(T)here is simply no question that this bill codifies indefinite detention without trial (Myth 1). There is no question that it significantly expands the statutory definitions of the War on Terror and those who can be targeted as part of it (Myth 2). The issue of application to U.S. citizens (Myth 3) is purposely muddled – that’s why Feinstein’s amendments were rejected – and there is consequently no doubt this bill can and will be used by the U.S. Government (under this President or a future one) to bolster its argument that it is empowered to indefinitely detain even U.S. citizens without a trial (NYT Editorial: “The legislation could also give future presidents the authority to throw American citizens into prison for life without charges or a trial”; Sen. Bernie Sanders: “This bill also contains misguided provisions that in the name of fighting terrorism essentially authorize the indefinite imprisonment of American citizens without charges”).
(New York Times link added but previously cited- ek)
The NDAA, 2011 & a Happy New Year
By: Kevin Gosztola, Firedog Lake
Saturday December 31, 2011 7:34 pm
(H)ours before 2011 came to an end, as ACLU executive director Anthony Romero stated, President Obama became “a president who will forever be known as the president who signed indefinite detention without charge or trial into law.”
“The statute is particularly dangerous because it has no temporal or geographic limitations, and can be used by this and future presidents to militarily detain people captured far from any battlefield,” adds Romero. This is all deeply troubling. But, the provision for indefinite detention is even worse. As Glenn Greenwald has pointed out, US citizens would not be exempted.
The bill expands the scope of the “war on terrorism” and also puts Congress’ stamp of approval on powers that had previously been primarily exercised by the Executive Branch without institutional support from legislators.
The NDAA is a product of the US government clinging onto the belief that it must project itself into the furthest reaches of the globe and exercise unbridled power because there is this far-reaching network of extremists, declared and undeclared, that want nothing more than to bring America to its knees. It comes from the same government that sent in special forces to kill Osama bin Laden but, with clear evidence that al Qaeda would no longer be able to thrive, declined to admit how irrational it is continue to treat terrorism as such a great threat to America. And, it is the same government that just over a week ago showed its true authoritarian spirit as it revealed Pfc. Bradley Manning, accused whistleblower to WikiLeaks, is being charged with “aiding the enemy” because the government believes he knowingly released “intelligence” through WikiLeaks to Al Qaeda.
ACLU Blog Postings-
(h/t Jeralyn @ TalkLeft)
Obama Crowned Himself on New Year’s Eve
By: David Swanson, Firedog Lake
Saturday December 31, 2011 8:06 pm
To prevent the U.S. government from behaving like a king, the drafters of the U.S. Constitution empowered an elected legislature to write every law, to declare every war, and to remove its executive from office. To further prevent the abuse of individuals’ rights, those authors wrote into the Constitution, even prior to the Bill of Rights, the right to habeas corpus and the right never to be punished for treason unless convicted in an open court on the testimony of at least two witnesses to an overt act of war or assistance of an enemy.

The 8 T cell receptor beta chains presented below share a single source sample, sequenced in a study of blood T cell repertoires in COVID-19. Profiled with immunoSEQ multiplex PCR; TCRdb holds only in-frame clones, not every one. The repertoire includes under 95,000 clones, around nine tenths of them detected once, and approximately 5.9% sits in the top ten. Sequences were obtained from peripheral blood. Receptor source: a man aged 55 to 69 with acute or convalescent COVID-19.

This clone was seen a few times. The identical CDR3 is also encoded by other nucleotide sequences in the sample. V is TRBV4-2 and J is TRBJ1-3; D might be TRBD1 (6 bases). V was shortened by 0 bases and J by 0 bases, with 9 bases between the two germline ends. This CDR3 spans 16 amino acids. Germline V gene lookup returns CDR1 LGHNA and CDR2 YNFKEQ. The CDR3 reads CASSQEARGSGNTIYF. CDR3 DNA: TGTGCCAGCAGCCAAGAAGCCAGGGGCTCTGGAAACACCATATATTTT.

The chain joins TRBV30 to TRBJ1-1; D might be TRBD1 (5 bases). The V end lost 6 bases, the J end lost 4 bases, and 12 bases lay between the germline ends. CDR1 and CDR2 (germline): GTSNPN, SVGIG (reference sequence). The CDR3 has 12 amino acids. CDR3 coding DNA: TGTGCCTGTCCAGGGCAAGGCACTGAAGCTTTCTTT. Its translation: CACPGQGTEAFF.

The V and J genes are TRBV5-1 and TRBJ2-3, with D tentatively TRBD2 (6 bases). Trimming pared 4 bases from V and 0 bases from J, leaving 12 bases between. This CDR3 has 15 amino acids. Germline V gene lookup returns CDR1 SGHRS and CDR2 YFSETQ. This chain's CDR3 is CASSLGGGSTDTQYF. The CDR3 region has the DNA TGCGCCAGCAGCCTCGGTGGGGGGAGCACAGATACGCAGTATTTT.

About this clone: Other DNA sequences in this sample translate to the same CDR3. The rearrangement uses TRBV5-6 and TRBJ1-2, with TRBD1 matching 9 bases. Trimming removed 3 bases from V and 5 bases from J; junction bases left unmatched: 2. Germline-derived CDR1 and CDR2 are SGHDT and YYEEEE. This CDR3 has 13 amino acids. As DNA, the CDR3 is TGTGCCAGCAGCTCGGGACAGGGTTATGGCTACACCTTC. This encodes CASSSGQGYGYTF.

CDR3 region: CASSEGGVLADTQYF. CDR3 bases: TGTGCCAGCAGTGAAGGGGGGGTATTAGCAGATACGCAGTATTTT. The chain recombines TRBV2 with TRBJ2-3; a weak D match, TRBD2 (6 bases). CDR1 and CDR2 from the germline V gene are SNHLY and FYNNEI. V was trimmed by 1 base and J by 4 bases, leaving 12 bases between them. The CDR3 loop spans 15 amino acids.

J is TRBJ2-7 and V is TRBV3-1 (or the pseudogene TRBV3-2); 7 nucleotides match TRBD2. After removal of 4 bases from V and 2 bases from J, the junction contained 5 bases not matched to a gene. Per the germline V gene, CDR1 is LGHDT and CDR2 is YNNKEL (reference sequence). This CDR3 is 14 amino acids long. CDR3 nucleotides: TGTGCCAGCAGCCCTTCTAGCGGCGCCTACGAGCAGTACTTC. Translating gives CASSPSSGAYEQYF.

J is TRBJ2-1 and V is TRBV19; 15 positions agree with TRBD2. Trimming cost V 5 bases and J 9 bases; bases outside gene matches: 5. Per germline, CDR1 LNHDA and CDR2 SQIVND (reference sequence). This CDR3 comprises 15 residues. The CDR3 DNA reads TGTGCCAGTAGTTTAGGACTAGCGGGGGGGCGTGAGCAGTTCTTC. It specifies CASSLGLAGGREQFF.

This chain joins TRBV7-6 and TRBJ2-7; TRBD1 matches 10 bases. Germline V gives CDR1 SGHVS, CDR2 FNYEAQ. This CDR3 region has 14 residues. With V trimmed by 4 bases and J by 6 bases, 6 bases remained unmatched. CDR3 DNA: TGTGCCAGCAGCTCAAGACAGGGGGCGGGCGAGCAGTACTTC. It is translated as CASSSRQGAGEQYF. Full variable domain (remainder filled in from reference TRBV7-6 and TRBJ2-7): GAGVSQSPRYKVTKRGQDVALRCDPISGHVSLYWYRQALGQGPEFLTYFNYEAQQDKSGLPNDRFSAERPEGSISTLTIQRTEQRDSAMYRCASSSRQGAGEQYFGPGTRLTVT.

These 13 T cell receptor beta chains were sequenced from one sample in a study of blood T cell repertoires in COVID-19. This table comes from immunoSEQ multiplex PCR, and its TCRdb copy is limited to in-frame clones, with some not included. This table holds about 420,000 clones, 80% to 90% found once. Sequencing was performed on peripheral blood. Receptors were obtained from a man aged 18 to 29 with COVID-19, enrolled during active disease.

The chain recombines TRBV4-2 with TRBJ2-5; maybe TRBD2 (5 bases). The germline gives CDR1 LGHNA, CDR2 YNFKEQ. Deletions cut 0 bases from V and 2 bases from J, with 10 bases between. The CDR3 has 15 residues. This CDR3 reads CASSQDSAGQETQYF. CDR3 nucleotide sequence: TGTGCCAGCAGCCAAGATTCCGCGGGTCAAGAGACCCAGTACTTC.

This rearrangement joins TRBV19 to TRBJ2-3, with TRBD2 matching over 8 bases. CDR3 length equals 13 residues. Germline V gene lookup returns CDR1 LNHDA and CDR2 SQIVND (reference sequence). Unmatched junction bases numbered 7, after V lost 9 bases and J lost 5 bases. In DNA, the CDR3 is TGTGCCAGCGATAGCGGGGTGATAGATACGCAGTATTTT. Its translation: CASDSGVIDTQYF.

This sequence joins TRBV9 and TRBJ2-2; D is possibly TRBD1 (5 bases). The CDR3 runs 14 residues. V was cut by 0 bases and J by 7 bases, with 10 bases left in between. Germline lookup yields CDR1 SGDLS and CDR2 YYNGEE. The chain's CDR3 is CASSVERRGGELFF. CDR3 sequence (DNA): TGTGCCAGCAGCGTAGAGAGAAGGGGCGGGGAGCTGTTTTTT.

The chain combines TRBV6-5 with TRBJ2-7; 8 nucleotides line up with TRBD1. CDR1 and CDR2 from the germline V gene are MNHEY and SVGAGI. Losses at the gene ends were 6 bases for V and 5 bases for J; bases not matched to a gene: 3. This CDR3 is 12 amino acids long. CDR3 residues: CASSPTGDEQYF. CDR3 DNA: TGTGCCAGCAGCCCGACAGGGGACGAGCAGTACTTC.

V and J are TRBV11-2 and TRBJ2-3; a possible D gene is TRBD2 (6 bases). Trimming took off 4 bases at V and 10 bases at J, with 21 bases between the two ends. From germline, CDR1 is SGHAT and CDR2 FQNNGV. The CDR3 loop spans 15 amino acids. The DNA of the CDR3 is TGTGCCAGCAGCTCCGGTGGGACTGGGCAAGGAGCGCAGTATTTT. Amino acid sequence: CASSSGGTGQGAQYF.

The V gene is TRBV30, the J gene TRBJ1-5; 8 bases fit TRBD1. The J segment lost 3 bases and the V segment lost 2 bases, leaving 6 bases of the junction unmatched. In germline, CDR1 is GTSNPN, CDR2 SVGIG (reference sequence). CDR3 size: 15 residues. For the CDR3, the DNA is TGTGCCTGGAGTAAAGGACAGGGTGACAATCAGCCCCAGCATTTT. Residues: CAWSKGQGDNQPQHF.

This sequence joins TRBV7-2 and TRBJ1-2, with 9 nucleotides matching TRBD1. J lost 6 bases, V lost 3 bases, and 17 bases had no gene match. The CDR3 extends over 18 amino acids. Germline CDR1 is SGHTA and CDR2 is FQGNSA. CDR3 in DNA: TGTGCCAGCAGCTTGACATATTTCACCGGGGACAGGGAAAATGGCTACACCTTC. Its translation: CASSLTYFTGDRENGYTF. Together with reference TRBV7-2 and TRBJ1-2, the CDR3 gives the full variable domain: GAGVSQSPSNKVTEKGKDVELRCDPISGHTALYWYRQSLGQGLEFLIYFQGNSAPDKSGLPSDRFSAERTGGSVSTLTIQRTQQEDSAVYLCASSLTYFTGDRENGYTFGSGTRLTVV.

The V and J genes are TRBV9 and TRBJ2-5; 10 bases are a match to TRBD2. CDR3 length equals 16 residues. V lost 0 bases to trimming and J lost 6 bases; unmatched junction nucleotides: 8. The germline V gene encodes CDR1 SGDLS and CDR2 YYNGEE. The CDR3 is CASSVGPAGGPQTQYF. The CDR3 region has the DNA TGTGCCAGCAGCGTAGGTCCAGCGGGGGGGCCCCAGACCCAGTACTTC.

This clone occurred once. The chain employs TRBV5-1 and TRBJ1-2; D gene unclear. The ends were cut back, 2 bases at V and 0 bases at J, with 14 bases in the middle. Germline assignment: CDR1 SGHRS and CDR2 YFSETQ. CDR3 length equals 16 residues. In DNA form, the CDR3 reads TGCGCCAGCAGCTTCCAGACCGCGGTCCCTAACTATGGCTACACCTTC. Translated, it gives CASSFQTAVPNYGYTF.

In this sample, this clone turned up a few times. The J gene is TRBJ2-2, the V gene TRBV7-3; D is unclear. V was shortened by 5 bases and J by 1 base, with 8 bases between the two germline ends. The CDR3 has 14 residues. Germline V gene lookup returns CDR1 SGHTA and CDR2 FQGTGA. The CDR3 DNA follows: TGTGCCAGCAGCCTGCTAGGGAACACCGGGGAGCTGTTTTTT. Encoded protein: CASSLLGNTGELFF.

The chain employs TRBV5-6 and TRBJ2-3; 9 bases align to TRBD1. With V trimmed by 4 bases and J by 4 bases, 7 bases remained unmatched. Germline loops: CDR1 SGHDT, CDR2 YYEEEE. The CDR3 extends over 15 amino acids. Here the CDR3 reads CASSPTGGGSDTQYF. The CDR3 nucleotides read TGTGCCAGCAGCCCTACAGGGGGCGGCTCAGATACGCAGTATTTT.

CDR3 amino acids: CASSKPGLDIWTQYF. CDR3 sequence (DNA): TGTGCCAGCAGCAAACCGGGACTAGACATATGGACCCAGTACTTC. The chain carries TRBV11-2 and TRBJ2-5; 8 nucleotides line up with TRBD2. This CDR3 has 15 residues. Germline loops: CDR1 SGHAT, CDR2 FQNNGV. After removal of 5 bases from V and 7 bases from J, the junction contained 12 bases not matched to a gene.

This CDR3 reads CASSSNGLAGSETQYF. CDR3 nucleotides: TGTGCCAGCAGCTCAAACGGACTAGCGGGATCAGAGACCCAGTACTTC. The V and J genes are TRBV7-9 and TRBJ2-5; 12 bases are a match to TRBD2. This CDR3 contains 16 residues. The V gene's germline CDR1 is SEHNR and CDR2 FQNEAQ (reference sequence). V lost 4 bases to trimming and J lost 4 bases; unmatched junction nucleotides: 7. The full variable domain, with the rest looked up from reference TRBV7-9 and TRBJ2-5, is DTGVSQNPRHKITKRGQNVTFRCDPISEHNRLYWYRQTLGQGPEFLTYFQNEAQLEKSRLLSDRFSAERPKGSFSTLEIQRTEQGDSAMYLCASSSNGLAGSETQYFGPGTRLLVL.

President Barack Obama waited until New Year’s Eve to take an action that I suspect he wanted his willfully deluded followers to have a good excuse not to notice. On that day, Obama issued an unconstitutional signing statement rewriting a law as he signed it into law, a practice that candidate Obama had rightly condemned. The law that Obama was signing was the most direct assault yet seen on the basic structure of self-governance and human rights that once made all the endless U.S. shouting of “We’re number one!” significantly less ludicrous. The National Defense Authorization Act is not a leap from democracy to tyranny, but it is another major step on a steady and accelerating decade-long march toward a police-and-war state.
President Obama has claimed the power to imprison people without a trial since his earliest months in office. He spoke in front of the Constitution in the National Archives while gutting our founding document in 2009. President Obama has claimed the power to torture “if needed,” issued an executive order claiming the power of imprisonment without trial, exercised that power on a massive scale at Bagram, and claimed and exercised the power to assassinate U.S. citizens. Obama routinely kills people with unmanned drones.
My chief regret is that we have not seen the major resistance we could have, and without any doubt would have, seen to this if only Obama were a Republican.
And now at last it comes.
You will give me the Ring freely! In place of the Dark Lord you will set up a Queen. And I shall not be dark, but beautiful and terrible as the Morning and the Night! Fair as the Sea and the Sun and the Snow upon the Mountain! Dreadful as the Storm and the Lightning! Stronger than the foundations of the earth.
All shall love me and despair!
Happy New Year.